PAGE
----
Carlos: Got you, ok.

Steve: Ok, so then I guess one of things that I’m interested in is that with the monitoring that you’re doing it sounds like you’re doing your own beyond what the built-in is just so you can get across multiple servers all at once. But are there additional things that you’re monitoring that aren’t part of what you would see through the normal dashboard there.

Tracy: The only thing I say I’m doing differently is the rate. The rates in the dashboard aren’t updated and laugh because Microsoft only updates those when data is being sent across. But if you’re not actively sending data the rates aren’t updated so you got some monitoring around your rates. It may not always be accurate so I do the monitoring base on the performance counters DMV rather than the DMV that just stores the rates for availability groups. So I hava a as part of my downloads for my presentation I have a thing that captures it, captures it again and actually calculates the rates that you can see the difference between what DMV for availability groups say and what rate actually is. Just in case you need to know what the rate or what the real rate of actually use as occurring. But other than that it’s pretty much straight what the queries are running on the dashboard.

Carlos: Ok, great.

Steve: Now, there is another feature or option that is available to us to be a little more proactive if you will as far as letting SQL Server notify us when it has a problem. A lot of us are going to be familiar with the alerts. I don’t know if they are called agent alerts but these are the 19-25 or 20-25 and then those like 18-32, 18-24 etcetera because of problem breathing from disk and things like that. SQL Server can say, “Hey, I had this problem, just thought you should know.” We have a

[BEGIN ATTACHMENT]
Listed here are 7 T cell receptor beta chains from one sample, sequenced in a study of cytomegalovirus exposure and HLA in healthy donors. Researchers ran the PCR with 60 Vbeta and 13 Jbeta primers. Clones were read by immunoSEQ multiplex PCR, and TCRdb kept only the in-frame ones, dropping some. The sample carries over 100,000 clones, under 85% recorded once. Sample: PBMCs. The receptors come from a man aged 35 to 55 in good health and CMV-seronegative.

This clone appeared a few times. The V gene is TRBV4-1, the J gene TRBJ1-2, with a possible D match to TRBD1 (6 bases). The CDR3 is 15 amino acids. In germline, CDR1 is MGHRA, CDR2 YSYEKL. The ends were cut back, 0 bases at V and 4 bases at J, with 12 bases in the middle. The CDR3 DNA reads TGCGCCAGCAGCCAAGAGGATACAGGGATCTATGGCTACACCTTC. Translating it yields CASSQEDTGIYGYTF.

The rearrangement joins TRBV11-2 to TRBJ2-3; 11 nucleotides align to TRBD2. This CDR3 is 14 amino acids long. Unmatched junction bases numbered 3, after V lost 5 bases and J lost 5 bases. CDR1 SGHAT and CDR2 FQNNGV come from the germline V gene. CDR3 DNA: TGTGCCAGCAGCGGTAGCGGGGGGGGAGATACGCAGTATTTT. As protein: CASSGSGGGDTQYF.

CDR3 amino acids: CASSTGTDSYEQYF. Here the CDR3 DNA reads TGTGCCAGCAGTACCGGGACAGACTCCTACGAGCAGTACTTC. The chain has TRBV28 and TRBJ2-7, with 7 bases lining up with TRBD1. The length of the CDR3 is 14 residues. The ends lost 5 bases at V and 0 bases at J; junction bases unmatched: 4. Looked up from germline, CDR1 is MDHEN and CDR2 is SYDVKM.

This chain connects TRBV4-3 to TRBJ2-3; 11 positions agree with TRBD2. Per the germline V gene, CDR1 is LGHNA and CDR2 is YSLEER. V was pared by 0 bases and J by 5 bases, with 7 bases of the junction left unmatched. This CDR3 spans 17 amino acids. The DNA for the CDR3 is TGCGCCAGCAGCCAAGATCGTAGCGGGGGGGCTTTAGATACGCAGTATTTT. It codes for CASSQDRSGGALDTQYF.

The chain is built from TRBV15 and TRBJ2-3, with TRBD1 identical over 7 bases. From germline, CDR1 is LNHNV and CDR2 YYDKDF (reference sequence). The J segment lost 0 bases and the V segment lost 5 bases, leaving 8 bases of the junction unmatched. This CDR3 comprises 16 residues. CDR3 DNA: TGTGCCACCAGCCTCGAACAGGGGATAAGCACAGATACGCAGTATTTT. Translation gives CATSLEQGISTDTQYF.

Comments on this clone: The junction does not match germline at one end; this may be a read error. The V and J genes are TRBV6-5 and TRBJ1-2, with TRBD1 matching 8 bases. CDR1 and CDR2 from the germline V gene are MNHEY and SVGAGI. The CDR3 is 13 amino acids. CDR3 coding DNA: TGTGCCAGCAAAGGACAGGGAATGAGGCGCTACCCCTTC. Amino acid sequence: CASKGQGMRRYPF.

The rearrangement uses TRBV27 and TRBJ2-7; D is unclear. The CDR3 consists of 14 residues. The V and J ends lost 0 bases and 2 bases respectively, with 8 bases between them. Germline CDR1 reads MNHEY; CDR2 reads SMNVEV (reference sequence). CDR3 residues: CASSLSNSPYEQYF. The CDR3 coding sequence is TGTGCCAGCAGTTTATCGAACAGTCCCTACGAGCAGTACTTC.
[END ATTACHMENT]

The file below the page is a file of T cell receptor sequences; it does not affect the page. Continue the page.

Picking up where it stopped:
couple of those for availability groups, right?

Tracy: Yes, I think there are about 5 of them. There’s an error 1480 that lets you know if the server failed over. There is an alert for when the data movement has suspended for some reason. I’ve seen it suspended because the disk is out of space for example. There is also one that will take when it resumes. So if it decides to resume by itself or somebody actually puts a button and resumes it. It will tell you if the AG goes offline for some reason and if you’re in synchronous mode it will tell if the AG is not ready for an automatic failover. You got to set up for automatic failover. All those numbers are available using my, you can look those up online or download my slides.

Carlos: Sure, and I suppose something like that, not keeping up some tinkering will need to be involved to kind of make sure that you have the right secondary formula because I would have imagine you don’t want to be getting a lot of those emails. You get a couple of like, “Ok, more memory than the secondary”, or something, right?

Tracy: Yeah, that’s why you wouldn’t configure your secondary for automatic failover if you didn’t want to know if it wasn’t ready for automatic failover for example.

Carlos: Well, fair point. And I guess the automatic failover. Those are probably going to be a little more similar in size.